How to Use Financial Reports to Calculate Accounts Receivable Turnover - dummies

How to Use Financial Reports to Calculate Accounts Receivable Turnover

By Lita Epstein

Sales are great, but if customers don’t pay on time, the sales aren’t worth much to a business and their financial reports. In fact, someone who doesn’t pay for the products he takes is no better for business than a thief. When you’re assessing a company’s future prospects, one of the best ways to judge how well it’s managing its cash flow is to calculate the accounts receivable turnover ratio.

A balance sheet lists customer credit accounts under the line item Accounts receivable. Any company that sells its goods on credit to customers must keep track of whom it extends credit to and whether those customers pay their bills.

Financial transactions involving credit card sales aren’t figured into accounts receivable, but are handled like cash. The type of credit this refers to is in-store credit. In this case, the bill the customer receives comes directly from the store or company where the customer purchased the item.

When a store makes a sale on credit, it enters the purchase on the customer’s credit account. At the end of each billing period, the store or company sends the customer a bill for the purchases she made on credit.

The customer usually has between 10 and 30 days from the billing date to pay the bill. When you calculate the accounts receivable turnover ratio, you’re seeing how fast the customers are actually paying those bills.

How to calculate accounts receivable turnover

Here’s the three-step formula for testing accounts receivable turnover:

  1. Calculate the average accounts receivable:

  2. Find the accounts receivable turnover ratio:

    Net sales ÷ Average accounts receivable = Accounts receivable turnover ratio

  3. Find the average sales credit period (the time it takes customers to pay their bills):

    52 weeks ÷ Accounts receivable turnover ratio = Average sales credit period

If you work inside the company, an even better test is to use annual credit sales instead of net sales because net sales include both cash and credit sales. But if you’re an outsider reading the financial statements, you can’t find out the credit sales number.

You can test accounts receivable turnover by using Mattel’s and Hasbro’s 2012 income statements and balance sheets.


  1. Calculate the average accounts receivable:

    ($1,226,833,000 + $1,029,959,000) ÷ 2 = $1,236,760,000

  2. Find Mattel’s accounts receivable turnover ratio for 2012:

    $6,420,881,000 (Net sales) ÷ $1,236,760,000 (Average accounts receivable) = 5.19 times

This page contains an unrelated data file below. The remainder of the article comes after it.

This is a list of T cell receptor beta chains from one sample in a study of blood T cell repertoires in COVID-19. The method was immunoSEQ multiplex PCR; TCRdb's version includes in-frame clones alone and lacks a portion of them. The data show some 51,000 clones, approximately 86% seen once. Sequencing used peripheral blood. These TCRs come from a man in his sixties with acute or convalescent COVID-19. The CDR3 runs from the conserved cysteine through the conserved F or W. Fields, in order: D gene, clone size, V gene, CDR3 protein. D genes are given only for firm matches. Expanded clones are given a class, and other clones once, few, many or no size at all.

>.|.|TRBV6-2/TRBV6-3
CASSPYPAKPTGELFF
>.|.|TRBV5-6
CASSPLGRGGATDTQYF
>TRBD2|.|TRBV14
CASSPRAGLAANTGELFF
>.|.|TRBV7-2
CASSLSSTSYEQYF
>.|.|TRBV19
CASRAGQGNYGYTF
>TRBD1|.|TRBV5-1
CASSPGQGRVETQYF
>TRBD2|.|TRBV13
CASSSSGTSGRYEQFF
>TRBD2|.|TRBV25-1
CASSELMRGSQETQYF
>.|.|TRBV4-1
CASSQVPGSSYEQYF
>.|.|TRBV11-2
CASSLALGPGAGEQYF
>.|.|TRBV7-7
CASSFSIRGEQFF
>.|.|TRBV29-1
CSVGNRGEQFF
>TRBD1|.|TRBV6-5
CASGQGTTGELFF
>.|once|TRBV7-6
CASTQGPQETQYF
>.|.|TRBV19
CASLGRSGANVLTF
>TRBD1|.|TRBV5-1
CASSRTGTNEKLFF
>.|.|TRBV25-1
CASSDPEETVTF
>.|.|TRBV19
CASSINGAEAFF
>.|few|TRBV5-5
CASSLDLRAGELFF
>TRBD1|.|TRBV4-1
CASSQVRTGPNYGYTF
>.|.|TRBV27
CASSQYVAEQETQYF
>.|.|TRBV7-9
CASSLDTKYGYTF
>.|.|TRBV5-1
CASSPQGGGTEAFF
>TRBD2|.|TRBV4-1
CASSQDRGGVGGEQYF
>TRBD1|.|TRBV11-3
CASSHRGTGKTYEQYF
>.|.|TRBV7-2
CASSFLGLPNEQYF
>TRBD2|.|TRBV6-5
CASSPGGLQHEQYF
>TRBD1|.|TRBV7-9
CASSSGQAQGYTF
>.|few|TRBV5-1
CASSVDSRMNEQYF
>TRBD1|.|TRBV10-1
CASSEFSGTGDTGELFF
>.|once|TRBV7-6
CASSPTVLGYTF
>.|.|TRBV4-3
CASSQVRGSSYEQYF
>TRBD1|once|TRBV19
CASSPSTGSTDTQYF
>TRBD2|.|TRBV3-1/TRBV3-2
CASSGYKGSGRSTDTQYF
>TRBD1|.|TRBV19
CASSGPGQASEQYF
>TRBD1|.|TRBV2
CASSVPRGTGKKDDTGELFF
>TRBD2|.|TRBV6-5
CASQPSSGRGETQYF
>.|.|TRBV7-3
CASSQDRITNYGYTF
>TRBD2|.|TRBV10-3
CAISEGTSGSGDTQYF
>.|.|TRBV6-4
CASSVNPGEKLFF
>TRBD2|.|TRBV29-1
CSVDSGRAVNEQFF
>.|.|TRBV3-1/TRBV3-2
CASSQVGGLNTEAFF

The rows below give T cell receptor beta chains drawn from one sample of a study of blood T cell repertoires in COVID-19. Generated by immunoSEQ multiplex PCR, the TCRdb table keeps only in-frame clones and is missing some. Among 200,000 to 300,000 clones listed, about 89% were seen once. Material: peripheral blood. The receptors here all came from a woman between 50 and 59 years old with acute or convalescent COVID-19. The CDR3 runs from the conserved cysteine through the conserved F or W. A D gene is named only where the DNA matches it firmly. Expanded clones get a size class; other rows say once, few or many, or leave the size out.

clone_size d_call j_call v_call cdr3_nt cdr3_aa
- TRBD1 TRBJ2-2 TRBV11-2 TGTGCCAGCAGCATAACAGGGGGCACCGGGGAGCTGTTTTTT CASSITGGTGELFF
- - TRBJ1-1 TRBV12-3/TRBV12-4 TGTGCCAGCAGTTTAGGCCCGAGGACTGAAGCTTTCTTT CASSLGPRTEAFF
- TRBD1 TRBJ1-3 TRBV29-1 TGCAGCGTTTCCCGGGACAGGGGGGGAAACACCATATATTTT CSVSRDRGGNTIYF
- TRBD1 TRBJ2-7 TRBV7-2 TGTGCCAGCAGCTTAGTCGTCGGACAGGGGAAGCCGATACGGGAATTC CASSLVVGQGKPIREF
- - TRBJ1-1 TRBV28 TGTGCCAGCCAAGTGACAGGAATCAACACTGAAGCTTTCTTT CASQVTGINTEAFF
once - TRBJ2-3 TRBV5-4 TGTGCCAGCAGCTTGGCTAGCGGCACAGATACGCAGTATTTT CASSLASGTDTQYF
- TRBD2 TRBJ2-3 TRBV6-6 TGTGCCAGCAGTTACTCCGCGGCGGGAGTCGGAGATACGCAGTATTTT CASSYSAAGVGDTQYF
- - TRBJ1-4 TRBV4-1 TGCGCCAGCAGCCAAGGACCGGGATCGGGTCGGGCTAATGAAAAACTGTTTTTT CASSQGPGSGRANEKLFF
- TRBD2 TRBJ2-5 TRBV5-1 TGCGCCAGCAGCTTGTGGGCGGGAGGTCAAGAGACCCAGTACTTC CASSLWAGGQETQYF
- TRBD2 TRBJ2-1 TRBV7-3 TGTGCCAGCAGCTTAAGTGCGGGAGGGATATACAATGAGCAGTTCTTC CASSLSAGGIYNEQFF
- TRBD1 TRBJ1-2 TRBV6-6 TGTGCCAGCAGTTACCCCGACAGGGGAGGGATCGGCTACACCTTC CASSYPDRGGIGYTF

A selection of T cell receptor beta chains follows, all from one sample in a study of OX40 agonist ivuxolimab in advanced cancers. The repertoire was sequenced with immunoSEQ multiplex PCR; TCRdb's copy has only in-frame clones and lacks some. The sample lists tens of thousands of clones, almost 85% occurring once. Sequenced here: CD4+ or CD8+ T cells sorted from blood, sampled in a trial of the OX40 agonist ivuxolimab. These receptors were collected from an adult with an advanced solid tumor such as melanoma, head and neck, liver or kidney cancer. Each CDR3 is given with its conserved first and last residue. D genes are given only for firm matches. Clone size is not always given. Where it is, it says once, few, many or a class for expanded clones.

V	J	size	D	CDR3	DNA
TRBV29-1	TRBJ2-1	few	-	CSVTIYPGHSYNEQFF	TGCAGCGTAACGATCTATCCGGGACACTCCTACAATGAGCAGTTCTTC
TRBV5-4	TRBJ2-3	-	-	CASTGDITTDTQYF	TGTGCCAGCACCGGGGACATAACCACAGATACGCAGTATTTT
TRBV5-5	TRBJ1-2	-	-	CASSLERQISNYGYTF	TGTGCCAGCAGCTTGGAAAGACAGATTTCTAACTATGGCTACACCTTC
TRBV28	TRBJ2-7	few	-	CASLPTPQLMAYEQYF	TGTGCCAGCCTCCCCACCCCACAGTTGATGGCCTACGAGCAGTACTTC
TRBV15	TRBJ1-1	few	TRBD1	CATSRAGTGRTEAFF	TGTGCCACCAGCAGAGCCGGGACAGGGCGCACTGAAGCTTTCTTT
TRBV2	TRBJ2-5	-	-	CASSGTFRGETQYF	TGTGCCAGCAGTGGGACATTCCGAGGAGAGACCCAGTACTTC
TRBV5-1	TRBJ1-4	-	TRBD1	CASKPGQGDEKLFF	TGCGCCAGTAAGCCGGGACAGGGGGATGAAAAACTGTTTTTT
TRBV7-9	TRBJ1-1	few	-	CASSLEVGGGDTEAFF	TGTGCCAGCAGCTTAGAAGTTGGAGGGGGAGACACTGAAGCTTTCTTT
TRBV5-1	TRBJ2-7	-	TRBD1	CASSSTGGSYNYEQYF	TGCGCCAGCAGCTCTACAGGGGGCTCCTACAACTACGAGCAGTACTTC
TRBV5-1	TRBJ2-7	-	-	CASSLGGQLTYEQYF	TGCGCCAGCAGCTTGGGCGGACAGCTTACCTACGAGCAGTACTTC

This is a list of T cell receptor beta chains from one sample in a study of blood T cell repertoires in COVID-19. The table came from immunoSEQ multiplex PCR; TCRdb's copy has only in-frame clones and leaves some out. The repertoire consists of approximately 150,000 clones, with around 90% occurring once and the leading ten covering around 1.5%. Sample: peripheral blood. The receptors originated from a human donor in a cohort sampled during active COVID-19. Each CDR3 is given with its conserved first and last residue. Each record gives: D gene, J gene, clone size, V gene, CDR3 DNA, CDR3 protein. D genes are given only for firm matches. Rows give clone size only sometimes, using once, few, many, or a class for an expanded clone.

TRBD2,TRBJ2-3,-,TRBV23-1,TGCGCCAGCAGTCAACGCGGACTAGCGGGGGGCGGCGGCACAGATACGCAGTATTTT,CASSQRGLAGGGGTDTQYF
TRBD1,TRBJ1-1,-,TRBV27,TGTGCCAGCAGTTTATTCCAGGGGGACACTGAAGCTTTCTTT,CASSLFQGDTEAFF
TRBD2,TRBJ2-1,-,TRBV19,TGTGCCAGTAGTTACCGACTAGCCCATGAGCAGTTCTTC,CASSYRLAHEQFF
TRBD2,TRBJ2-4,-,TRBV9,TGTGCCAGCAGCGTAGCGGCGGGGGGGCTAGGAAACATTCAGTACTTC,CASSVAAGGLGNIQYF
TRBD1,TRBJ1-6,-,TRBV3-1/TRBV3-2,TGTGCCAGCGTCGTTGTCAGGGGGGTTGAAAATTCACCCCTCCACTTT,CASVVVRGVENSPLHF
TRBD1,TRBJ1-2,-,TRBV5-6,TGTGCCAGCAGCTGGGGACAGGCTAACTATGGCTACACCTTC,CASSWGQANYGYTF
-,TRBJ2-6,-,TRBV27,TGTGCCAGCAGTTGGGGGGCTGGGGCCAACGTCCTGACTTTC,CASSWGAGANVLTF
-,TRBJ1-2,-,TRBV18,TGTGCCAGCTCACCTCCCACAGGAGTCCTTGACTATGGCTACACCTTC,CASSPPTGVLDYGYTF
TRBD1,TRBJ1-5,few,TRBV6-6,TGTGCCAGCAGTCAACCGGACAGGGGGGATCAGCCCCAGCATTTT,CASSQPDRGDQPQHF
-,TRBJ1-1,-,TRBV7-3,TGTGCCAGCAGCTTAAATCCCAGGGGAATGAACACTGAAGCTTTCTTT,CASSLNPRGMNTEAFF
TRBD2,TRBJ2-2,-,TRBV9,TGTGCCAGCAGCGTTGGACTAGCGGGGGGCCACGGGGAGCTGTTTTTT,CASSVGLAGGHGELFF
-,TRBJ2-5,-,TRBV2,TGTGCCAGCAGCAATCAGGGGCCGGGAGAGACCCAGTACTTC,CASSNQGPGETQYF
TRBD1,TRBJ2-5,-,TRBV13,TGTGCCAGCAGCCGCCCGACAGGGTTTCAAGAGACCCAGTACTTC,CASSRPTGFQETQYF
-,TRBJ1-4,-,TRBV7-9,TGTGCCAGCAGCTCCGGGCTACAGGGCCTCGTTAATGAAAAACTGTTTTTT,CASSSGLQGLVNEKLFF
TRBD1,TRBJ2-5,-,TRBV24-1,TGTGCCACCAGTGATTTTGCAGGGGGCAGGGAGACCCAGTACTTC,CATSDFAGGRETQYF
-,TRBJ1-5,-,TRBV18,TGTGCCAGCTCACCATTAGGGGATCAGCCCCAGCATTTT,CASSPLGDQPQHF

3. Find the average credit collection period:

    52 weeks ÷ 5.19 (Accounts receivable turnover ratio) = 10.02 weeks

Mattel’s customers averaged about 10.2 weeks to pay their bills.

Comparing this data with the previous year’s is a good way to see whether the situation is getting better or worse. If you use the same process to calculate Mattel’s 2011 average credit collection period, you find that the answer is 5.07 weeks, meaning that the company took slightly longer in 2011 to collect than it did in 2012.

To understand the significance of this, look at what’s happening with similar companies, as well as what’s happening within the industry as a whole. It may be an internal company problem, or it may be an industry-wide problem related to changes in the economic situation.


  1. Calculate Hasbro’s average accounts receivable:

    ($1,029,959,000 + $1,034,580,000)/2 = $1,032,270,000

  2. Calculate Hasbro’s accounts receivable turnover ratio for 2012:

    $4,088,983,000 (Net sales) ÷ $1,032,270,000 (Average accounts receivable) = 3.96 times

  3. Calculate the average sales credit period:

    52 weeks ÷ 3.96 (Accounts receivable turnover ratio) = 13.13 weeks

Hasbro’s accounts receivable turned over at a rate slower than Mattel’s.

Is that an improvement or a step backward for Hasbro? Using the 2011 numbers, you find that Hasbro took 12.52 weeks to collect from its customers. So the company experienced deterioration in its accounts receivable collection.

What do the numbers mean?

The higher an accounts receivable turnover ratio is, the faster a company’s customers are paying their bills. Most times, the accounts receivable collection is directly related to the credit policies that the company sets. For example, a high turnover ratio may look very good, but that ratio may also mean that the company’s credit policies are too strict and that it’s losing sales because few customers qualify for credit.

A low accounts receivable turnover ratio usually means that a company’s credit policies are too loose, and the company may not be doing a good job of collecting on its accounts. In the case of Mattel and Hasbro, the slow pay rates may be indicative of the economic environment in the toy industry since the 2008 bubble burst, not a major problem with their credit approval processes.